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First Jazz Saxophone Festival teaches, empowers students

Photo by: Daryl Ontiveros | Staff Photographer
Adam Schroeder rehearses with students as part of the first annual Jazz Saxophone Festival May 20 held by the Texas State University School of Music.

The first Texas State University Jazz Saxophone Festival opened May 18, kicking off a four-day celebration of the genre at the Performing Arts Center recital hall.

The event featured instructional sessions and performances by world-renowned saxophonists Ralph Bowen, Luis Hernandez, Adam Schroeder and Dick Oatts.

Schroeder, a baritone saxophonist and Texas State alumnus, said he received his first record deal with Columbia Records while at the university.

Schroeder said he has since played alongside some of music’s greatest talents, including the legendary singer and songwriter Ray Charles.

Schroeder said he has developed a lifelong dedication to sharing his musical talent with other jazz lovers across the world.

“Jazz is such an easy art form, and it speaks to so many around the globe,” Schroeder said. “It is a beautiful thing for me to witness and share with others.”

Russell Haight, assistant jazz professor, coordinated the festival as a way to bring in experienced saxophonists to guide and instruct the aspiring jazz musicians studying at Texas State.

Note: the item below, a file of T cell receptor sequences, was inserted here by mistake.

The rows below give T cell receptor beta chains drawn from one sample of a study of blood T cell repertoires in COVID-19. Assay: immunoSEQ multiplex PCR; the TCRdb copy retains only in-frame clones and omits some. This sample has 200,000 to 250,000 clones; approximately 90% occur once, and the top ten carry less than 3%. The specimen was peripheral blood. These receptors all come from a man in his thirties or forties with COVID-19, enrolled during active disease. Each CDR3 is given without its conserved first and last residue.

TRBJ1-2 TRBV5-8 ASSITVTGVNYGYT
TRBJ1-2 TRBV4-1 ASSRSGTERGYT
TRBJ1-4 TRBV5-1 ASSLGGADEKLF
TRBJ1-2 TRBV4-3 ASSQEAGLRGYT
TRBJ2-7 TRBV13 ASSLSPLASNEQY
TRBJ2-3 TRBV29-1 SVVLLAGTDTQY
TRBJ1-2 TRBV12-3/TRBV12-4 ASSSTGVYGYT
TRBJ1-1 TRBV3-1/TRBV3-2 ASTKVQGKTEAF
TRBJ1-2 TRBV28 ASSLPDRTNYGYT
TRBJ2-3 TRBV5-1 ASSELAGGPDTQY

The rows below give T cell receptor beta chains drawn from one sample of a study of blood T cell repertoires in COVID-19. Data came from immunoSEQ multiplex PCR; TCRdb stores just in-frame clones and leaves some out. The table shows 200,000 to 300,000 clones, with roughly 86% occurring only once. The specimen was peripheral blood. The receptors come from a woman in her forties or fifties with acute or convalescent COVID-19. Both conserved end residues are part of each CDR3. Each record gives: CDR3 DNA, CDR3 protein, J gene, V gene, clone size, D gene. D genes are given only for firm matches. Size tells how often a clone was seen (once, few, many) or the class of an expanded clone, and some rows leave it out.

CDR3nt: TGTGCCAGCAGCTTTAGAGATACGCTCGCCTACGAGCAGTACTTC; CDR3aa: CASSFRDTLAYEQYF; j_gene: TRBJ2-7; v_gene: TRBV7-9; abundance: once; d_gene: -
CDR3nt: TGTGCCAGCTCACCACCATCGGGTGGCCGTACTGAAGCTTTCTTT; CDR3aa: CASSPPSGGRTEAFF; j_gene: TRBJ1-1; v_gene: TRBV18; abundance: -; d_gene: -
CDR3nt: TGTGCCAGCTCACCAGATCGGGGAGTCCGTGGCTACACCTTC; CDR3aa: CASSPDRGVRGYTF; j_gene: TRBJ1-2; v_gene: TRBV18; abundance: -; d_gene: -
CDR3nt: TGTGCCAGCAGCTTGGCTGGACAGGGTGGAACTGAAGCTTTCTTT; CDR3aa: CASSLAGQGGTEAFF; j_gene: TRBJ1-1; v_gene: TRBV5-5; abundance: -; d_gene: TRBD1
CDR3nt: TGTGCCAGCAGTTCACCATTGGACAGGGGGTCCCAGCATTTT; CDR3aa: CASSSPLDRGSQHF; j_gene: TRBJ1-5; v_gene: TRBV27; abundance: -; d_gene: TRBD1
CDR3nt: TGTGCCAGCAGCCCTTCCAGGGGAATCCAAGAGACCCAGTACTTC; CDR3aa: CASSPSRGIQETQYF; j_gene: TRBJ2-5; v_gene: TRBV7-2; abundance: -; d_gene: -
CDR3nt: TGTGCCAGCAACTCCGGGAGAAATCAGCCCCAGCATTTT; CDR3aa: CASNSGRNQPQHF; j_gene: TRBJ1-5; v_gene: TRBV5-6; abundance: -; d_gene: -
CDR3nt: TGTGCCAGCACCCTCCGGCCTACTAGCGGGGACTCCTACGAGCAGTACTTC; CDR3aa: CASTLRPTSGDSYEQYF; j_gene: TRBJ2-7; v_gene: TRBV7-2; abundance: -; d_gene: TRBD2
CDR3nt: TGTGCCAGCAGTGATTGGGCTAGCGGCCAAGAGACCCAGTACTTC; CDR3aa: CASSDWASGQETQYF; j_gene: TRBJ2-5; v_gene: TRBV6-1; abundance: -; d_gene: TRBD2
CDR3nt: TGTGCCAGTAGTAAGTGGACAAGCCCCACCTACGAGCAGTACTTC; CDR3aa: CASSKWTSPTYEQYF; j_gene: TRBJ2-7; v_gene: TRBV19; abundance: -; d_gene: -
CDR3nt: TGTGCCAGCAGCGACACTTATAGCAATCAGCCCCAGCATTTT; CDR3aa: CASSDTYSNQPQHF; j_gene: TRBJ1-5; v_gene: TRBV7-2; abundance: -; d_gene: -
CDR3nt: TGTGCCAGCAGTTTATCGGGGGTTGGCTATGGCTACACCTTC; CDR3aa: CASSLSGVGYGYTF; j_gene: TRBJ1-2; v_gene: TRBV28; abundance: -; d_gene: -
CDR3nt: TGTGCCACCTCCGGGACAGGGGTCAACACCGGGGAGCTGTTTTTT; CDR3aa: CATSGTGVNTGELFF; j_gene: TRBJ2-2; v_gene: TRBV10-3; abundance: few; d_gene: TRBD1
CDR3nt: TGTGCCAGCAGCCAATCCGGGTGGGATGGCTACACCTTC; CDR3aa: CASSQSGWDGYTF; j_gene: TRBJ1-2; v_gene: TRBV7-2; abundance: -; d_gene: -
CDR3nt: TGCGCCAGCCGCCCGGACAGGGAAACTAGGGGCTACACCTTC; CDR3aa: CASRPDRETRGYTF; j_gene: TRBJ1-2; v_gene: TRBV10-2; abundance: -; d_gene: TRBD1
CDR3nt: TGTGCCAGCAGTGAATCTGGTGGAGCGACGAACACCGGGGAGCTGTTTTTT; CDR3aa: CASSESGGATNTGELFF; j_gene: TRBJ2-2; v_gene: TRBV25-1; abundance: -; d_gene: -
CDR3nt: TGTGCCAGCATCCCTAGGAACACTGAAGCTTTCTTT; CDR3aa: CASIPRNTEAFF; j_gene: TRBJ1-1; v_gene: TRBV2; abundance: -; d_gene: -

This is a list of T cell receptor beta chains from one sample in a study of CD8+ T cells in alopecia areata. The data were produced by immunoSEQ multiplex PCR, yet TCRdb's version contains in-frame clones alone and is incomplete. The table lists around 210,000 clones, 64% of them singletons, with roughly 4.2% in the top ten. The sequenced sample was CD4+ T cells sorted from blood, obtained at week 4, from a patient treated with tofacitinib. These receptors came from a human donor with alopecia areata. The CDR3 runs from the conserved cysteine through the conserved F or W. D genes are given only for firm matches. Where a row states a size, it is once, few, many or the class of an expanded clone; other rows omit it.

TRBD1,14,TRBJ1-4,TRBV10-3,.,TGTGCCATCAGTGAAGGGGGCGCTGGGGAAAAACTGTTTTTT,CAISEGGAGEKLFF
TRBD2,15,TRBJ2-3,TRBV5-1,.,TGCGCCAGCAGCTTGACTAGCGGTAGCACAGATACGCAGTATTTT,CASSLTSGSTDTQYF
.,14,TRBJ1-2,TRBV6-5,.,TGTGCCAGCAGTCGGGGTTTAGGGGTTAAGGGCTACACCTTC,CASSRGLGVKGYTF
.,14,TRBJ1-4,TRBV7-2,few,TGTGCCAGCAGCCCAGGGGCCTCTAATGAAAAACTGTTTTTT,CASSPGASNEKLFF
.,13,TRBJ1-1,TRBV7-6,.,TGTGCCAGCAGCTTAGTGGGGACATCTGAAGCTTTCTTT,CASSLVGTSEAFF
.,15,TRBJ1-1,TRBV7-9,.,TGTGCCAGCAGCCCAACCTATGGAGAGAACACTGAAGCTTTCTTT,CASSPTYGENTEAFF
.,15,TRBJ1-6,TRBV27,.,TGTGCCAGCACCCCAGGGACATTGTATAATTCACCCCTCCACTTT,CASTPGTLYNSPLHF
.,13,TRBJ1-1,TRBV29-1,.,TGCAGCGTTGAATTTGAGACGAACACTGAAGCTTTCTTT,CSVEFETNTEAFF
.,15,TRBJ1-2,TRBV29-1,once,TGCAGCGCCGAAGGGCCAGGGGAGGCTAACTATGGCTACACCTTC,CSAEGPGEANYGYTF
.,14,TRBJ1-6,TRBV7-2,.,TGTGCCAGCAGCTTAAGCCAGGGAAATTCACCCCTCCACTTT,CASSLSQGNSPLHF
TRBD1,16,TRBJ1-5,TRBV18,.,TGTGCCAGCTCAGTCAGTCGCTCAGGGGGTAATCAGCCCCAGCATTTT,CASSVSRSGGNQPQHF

Haight selected musicians he admires and enjoys over the course of the coordinating process .

“All of the artists we brought in are world class and truly at the top of their field,” Haight said. “I thought it was important to get artists here that have a history and really play at a very high level.”

Haight said the combination of classes and evening performances proved to be a successful formula.

“I think it went great,” Haight said. “The artists played at such a high level, and to be up close and personal—and especially to have the students playing next to them—was the best part of it all.”

Adam Garcia, music studies senior, said he walked away with a great deal of knowledge after attending all four days of the festival.

Garcia said the celebration helped him  expand his love for the genre.

“Music makes it easier to express myself,” Garcia said. “I really enjoy it and I never get tired of it. I realize there is always a lot more to learn with music.”

Garcia said the clinics he attended allowed him to receive constructive criticism from seasoned professional saxophonists.

Garcia said it was an honor to be able to perform in front of his favorite musicians.

“I’ve watched videos of them on YouTube and I have their CDs,” Garcia said. “It was really cool to meet the people you have been listening to all of this time.”

Garcia said he carries a deep admiration for each of the artists and hopes their constructive criticism will improve his technique for future performances.

“They have given us so much information to think about and work on,” Garcia said. “They have given us years and years worth of information within these four days.”

Schroeder said he was once in the same shoes as the student musicians and enjoyed the opportunity to give advice.

“No matter how much the struggle may seem, you are better than you think you are,” Schroeder said. “Stay positive about the music and keep on keeping on.”